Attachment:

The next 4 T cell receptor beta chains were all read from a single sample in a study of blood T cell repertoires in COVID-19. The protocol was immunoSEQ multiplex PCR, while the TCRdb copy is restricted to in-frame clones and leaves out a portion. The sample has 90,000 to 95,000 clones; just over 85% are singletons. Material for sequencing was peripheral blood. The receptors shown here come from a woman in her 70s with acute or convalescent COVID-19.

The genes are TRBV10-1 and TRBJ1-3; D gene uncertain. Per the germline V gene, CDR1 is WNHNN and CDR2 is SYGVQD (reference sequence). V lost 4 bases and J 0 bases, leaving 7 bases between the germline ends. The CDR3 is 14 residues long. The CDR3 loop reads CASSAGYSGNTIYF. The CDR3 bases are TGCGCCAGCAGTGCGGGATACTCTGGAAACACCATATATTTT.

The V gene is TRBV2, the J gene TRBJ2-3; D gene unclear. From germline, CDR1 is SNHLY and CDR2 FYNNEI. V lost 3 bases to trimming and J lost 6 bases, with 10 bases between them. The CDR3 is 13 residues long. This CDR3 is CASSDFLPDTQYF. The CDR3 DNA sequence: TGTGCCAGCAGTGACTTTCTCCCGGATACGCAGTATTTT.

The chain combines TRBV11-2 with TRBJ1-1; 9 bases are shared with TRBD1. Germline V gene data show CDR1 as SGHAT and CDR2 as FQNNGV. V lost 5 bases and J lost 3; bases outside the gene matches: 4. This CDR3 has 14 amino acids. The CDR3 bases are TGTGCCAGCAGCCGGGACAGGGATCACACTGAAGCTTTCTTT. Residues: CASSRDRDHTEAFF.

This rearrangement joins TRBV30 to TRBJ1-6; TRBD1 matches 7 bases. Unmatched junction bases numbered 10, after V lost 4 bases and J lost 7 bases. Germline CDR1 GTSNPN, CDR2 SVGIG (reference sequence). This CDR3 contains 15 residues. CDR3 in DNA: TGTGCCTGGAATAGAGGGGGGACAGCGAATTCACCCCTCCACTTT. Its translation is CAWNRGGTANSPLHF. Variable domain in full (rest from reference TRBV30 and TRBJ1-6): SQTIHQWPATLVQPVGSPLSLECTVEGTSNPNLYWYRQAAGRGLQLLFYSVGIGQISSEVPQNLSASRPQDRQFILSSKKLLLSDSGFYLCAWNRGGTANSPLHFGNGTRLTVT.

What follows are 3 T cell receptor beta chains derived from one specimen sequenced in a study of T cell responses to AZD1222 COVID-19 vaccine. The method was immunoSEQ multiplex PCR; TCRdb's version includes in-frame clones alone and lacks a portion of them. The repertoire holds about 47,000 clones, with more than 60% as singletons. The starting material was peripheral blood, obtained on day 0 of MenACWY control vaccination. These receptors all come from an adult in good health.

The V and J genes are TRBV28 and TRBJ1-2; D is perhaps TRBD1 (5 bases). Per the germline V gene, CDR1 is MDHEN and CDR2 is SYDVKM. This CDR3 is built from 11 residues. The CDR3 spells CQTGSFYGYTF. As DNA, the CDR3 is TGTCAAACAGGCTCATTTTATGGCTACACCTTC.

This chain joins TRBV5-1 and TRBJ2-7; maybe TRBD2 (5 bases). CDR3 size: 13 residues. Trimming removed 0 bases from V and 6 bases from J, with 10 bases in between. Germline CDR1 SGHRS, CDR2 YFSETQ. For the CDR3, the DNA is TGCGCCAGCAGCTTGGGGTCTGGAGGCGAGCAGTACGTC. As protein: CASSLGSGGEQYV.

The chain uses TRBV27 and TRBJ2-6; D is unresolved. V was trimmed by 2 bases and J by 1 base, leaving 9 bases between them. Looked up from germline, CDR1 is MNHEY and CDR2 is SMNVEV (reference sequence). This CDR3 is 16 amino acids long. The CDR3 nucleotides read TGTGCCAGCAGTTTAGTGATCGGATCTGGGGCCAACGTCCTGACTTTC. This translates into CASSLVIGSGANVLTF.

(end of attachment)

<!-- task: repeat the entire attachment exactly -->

The next 4 T cell receptor beta chains were all read from a single sample in a study of blood T cell repertoires in COVID-19. The protocol was immunoSEQ multiplex PCR, while the TCRdb copy is restricted to in-frame clones and leaves out a portion. The sample has 90,000 to 95,000 clones; just over 85% are singletons. Material for sequencing was peripheral blood. The receptors shown here come from a woman in her 70s with acute or convalescent COVID-19.

The genes are TRBV10-1 and TRBJ1-3; D gene uncertain. Per the germline V gene, CDR1 is WNHNN and CDR2 is SYGVQD (reference sequence). V lost 4 bases and J 0 bases, leaving 7 bases between the germline ends. The CDR3 is 14 residues long. The CDR3 loop reads CASSAGYSGNTIYF. The CDR3 bases are TGCGCCAGCAGTGCGGGATACTCTGGAAACACCATATATTTT.

The V gene is TRBV2, the J gene TRBJ2-3; D gene unclear. From germline, CDR1 is SNHLY and CDR2 FYNNEI. V lost 3 bases to trimming and J lost 6 bases, with 10 bases between them. The CDR3 is 13 residues long. This CDR3 is CASSDFLPDTQYF. The CDR3 DNA sequence: TGTGCCAGCAGTGACTTTCTCCCGGATACGCAGTATTTT.

The chain combines TRBV11-2 with TRBJ1-1; 9 bases are shared with TRBD1. Germline V gene data show CDR1 as SGHAT and CDR2 as FQNNGV. V lost 5 bases and J lost 3; bases outside the gene matches: 4. This CDR3 has 14 amino acids. The CDR3 bases are TGTGCCAGCAGCCGGGACAGGGATCACACTGAAGCTTTCTTT. Residues: CASSRDRDHTEAFF.

This rearrangement joins TRBV30 to TRBJ1-6; TRBD1 matches 7 bases. Unmatched junction bases numbered 10, after V lost 4 bases and J lost 7 bases. Germline CDR1 GTSNPN, CDR2 SVGIG (reference sequence). This CDR3 contains 15 residues. CDR3 in DNA: TGTGCCTGGAATAGAGGGGGGACAGCGAATTCACCCCTCCACTTT. Its translation is CAWNRGGTANSPLHF. Variable domain in full (rest from reference TRBV30 and TRBJ1-6): SQTIHQWPATLVQPVGSPLSLECTVEGTSNPNLYWYRQAAGRGLQLLFYSVGIGQISSEVPQNLSASRPQDRQFILSSKKLLLSDSGFYLCAWNRGGTANSPLHFGNGTRLTVT.

What follows are 3 T cell receptor beta chains derived from one specimen sequenced in a study of T cell responses to AZD1222 COVID-19 vaccine. The method was immunoSEQ multiplex PCR; TCRdb's version includes in-frame clones alone and lacks a portion of them. The repertoire holds about 47,000 clones, with more than 60% as singletons. The starting material was peripheral blood, obtained on day 0 of MenACWY control vaccination. These receptors all come from an adult in good health.

The V and J genes are TRBV28 and TRBJ1-2; D is perhaps TRBD1 (5 bases). Per the germline V gene, CDR1 is MDHEN and CDR2 is SYDVKM. This CDR3 is built from 11 residues. The CDR3 spells CQTGSFYGYTF. As DNA, the CDR3 is TGTCAAACAGGCTCATTTTATGGCTACACCTTC.

This chain joins TRBV5-1 and TRBJ2-7; maybe TRBD2 (5 bases). CDR3 size: 13 residues. Trimming removed 0 bases from V and 6 bases from J, with 10 bases in between. Germline CDR1 SGHRS, CDR2 YFSETQ. For the CDR3, the DNA is TGCGCCAGCAGCTTGGGGTCTGGAGGCGAGCAGTACGTC. As protein: CASSLGSGGEQYV.

The chain uses TRBV27 and TRBJ2-6; D is unresolved. V was trimmed by 2 bases and J by 1 base, leaving 9 bases between them. Looked up from germline, CDR1 is MNHEY and CDR2 is SMNVEV (reference sequence). This CDR3 is 16 amino acids long. The CDR3 nucleotides read TGTGCCAGCAGTTTAGTGATCGGATCTGGGGCCAACGTCCTGACTTTC. This translates into CASSLVIGSGANVLTF.